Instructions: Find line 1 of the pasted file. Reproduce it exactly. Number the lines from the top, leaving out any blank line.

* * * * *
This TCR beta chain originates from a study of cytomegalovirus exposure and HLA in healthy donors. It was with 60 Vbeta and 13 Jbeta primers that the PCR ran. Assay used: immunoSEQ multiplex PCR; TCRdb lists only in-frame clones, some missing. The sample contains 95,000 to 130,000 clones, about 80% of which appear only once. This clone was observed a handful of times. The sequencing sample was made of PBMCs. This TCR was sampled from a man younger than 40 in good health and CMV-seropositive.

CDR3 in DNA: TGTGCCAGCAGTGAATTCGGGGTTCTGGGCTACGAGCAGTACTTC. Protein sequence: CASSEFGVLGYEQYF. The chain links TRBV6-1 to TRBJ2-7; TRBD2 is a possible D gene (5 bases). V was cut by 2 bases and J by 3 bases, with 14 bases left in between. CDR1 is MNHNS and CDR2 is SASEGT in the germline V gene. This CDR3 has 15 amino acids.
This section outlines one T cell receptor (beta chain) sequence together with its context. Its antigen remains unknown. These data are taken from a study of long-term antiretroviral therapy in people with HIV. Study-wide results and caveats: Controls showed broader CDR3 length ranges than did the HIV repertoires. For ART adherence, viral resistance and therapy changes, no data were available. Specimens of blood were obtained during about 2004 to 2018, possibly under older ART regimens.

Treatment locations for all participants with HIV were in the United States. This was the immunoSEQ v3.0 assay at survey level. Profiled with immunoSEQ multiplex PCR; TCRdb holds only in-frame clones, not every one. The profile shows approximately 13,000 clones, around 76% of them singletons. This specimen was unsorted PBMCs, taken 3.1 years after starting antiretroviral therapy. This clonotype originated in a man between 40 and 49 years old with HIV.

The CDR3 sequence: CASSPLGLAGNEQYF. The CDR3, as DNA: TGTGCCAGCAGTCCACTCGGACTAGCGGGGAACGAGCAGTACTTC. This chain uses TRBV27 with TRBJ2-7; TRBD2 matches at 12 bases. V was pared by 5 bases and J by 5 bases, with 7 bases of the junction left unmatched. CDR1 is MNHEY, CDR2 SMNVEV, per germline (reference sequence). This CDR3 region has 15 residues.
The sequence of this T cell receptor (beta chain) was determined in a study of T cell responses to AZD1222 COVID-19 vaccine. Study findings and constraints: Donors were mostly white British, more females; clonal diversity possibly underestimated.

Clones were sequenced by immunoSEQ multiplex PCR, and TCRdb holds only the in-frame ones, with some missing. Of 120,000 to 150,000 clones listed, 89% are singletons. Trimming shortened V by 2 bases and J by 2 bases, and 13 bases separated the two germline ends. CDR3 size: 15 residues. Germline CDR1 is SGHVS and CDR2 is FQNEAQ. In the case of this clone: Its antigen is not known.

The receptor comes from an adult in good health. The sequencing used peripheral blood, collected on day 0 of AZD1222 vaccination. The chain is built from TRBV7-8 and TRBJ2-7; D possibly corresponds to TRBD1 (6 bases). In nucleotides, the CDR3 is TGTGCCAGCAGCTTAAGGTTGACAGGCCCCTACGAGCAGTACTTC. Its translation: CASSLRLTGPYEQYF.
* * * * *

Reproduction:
This TCR beta chain originates from a study of cytomegalovirus exposure and HLA in healthy donors. It was with 60 Vbeta and 13 Jbeta primers that the PCR ran. Assay used: immunoSEQ multiplex PCR; TCRdb lists only in-frame clones, some missing. The sample contains 95,000 to 130,000 clones, about 80% of which appear only once. This clone was observed a handful of times. The sequencing sample was made of PBMCs. This TCR was sampled from a man younger than 40 in good health and CMV-seropositive.